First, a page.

Goldman added that the pace of testing across the U.S. “has just been a place where our country has lagged behind since day one.”

Treatment Access

The FDA authorizations follow ongoing demands from Americans for more Covid-19 treatment options, especially for those in older age groups or with underlying health conditions that put them at greater risk. They come as U.S. vaccination numbers stall around 60% and the new omicron variant—which accounted for 58.6% of Covid-19 cases in the week ending Dec. 25—drives up nationwide infections.

While health experts widely agree that vaccination is critical, some say it’s time for the administration to redirect its focus to additional tools to curb the pandemic fallout. Merck and Pfizer’s pills, they say, are a major step in that direction.

“We have to turn our attention to providing compassionate and competent care for those unvaccinated with the use of these two oral antiviral medications,” Monica Gandhi, an infectious disease doctor and professor at the University of California, San Francisco, said.

The pills provide an easier-to-get alternative to monoclonal antibodies, laboratory-made proteins infused into a person’s body that help fight against Covid-19 and reduce the risk of hospitalization. Those treatments are limited in supply and can only be administered by authorized health-care providers to those at most risk of severe infection.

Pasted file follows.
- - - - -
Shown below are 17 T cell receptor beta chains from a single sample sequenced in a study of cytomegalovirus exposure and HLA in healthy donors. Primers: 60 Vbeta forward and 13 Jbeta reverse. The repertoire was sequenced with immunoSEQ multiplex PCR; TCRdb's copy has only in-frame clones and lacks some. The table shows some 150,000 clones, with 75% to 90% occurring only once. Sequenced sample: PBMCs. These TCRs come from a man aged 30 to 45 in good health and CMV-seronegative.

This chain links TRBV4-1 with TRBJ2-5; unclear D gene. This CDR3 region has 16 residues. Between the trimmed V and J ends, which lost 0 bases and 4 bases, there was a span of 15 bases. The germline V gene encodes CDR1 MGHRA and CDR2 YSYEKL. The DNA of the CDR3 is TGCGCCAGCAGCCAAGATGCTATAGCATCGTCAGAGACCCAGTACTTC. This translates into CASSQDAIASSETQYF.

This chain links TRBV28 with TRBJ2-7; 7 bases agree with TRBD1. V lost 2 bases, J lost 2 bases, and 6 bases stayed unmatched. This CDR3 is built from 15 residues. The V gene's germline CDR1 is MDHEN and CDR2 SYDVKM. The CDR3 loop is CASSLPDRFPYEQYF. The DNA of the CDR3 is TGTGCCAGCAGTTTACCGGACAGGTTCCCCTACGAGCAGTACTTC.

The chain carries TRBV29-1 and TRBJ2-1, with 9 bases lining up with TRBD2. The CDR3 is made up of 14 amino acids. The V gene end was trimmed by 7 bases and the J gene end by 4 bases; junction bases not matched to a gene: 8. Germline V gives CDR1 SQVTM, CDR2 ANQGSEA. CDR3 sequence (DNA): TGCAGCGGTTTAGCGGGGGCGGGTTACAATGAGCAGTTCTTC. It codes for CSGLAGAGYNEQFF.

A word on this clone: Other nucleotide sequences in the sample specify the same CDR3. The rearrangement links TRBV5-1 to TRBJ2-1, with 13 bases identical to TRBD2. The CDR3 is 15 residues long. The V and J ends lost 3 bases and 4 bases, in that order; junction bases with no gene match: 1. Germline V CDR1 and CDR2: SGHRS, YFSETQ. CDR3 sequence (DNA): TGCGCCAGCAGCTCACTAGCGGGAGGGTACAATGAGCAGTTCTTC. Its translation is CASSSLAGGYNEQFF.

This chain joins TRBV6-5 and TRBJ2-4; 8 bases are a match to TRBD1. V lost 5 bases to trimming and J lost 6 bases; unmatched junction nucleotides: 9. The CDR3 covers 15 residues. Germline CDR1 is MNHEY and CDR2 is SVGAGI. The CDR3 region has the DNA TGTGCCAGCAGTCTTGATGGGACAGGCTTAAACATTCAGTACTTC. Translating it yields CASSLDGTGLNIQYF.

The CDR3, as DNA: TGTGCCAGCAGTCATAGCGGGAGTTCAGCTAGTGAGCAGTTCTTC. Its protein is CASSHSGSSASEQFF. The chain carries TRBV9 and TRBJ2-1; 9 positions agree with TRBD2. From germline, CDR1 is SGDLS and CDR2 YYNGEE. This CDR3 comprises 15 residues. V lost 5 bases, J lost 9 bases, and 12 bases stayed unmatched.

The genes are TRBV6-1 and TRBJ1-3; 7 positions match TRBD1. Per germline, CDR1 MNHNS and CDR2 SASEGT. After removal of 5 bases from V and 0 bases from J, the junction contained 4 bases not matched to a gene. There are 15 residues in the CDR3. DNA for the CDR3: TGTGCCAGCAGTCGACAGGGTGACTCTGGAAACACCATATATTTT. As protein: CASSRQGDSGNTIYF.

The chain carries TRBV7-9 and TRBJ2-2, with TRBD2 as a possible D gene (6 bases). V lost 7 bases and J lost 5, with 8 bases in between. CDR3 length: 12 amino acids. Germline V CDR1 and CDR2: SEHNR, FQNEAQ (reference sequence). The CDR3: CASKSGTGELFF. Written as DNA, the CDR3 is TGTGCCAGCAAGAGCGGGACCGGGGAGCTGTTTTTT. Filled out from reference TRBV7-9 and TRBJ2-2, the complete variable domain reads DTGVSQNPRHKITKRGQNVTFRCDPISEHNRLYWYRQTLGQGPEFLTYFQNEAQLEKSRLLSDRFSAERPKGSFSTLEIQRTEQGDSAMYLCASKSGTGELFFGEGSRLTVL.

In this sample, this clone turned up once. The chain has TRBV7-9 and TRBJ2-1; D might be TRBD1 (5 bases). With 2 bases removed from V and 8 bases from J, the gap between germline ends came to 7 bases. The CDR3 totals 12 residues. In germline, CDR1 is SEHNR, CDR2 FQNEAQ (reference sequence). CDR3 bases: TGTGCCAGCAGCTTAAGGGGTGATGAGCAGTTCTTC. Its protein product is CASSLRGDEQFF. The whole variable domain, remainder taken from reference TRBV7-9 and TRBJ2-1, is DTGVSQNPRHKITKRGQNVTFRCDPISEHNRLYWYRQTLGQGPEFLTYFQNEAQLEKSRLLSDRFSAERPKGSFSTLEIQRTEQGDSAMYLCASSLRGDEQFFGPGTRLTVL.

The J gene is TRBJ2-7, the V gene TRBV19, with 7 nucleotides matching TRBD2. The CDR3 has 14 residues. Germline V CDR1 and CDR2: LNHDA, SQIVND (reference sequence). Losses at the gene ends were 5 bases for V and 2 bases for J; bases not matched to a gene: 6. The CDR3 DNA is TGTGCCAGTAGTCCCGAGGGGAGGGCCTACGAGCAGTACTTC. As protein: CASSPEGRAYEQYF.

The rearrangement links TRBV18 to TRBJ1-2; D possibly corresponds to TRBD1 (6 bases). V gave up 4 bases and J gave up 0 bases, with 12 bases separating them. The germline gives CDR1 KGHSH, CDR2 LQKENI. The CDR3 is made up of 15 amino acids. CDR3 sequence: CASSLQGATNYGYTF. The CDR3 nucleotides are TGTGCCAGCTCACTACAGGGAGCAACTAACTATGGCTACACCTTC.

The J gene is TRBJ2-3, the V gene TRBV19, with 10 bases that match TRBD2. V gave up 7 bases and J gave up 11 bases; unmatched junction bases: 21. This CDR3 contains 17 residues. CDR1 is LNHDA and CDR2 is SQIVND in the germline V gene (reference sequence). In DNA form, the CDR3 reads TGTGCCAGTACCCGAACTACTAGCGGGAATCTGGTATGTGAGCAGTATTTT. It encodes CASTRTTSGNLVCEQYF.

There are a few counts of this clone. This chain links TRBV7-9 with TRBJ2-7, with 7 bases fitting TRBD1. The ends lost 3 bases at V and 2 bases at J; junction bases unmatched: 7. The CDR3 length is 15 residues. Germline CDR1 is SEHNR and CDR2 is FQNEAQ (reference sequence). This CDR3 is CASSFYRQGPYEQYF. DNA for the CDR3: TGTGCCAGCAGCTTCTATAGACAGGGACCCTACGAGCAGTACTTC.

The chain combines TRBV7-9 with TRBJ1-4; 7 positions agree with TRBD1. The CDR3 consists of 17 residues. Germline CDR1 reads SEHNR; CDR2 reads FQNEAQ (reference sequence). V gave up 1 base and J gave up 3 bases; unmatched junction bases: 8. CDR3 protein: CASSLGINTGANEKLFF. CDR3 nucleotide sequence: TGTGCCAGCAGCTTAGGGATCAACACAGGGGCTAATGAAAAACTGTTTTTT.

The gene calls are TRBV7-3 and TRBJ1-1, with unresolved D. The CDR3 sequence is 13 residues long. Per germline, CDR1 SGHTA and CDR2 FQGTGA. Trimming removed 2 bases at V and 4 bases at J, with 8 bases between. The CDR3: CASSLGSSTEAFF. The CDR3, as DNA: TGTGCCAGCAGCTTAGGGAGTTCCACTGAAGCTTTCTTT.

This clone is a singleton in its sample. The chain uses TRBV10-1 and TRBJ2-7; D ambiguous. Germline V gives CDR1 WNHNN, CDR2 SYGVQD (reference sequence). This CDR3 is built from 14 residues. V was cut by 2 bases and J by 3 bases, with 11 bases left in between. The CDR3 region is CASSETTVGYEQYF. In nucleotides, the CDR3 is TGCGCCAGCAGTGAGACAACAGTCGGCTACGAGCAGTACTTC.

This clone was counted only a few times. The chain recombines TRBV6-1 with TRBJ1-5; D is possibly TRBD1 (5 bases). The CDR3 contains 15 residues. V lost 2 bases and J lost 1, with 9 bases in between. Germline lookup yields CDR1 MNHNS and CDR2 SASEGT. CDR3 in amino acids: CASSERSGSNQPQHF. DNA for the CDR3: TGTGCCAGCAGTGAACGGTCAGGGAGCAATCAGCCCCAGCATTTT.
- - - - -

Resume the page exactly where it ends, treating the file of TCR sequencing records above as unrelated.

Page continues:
“Many people live in places where we really don’t have the ability, haven’t really been delivering the monoclonals and other IV medications,” Goldman said.

And given that “many people are far more accepting of an oral medication than an IV,” Covid treatment pills “open up access to treatment for many more people,” she added.

Yet some think the focus should mostly remain on vaccinations.

“Prevention is always preferred to treatment, so emphasizing vaccination should be the primary focus of any strategy to combat Covid-19,” said Andrew Pekosz, vice chair of Johns Hopkins University’s W. Harry Feinstone Department of Molecular Microbiology & Immunology.

The Pfizer and Merck drugs are likely to be most effective when used “in combination with increased efforts to get vaccines into the U.S. population,” he said.

‘Immediate Need’

In addition to testing, researchers say the government should place a greater focus on masking and other health precautions.

“An immediate need is increased access to testing and institution of better social distancing and other public health interventions to reduce omicron’s spread,” Pekosz said. He added that more N95 or KN95 masks may be needed in place of other types of facial coverings “because omicron is so much more effective at transmission than any other variant seen to date.”

Biden addressed the testing concerns this week, telling governors in a conference call from the White House that the administration would be expanding pop-up sites and the availability of at-home test kits.

“Seeing how tough it was for some folks to get a test this weekend shows that we have more work to do and we’re doing it,” Biden said. “We have to do better. And we will.”

To contact the reporters on this story: Celine Castronuovo at ccastronuovo@bloombergindustry.com; Ian Lopez in Washington at ilopez@bloomberglaw.com

To contact the editors responsible for this story: Alexis Kramer at akramer@bloomberglaw.com; Karl Hardy at khardy@bloomberglaw.com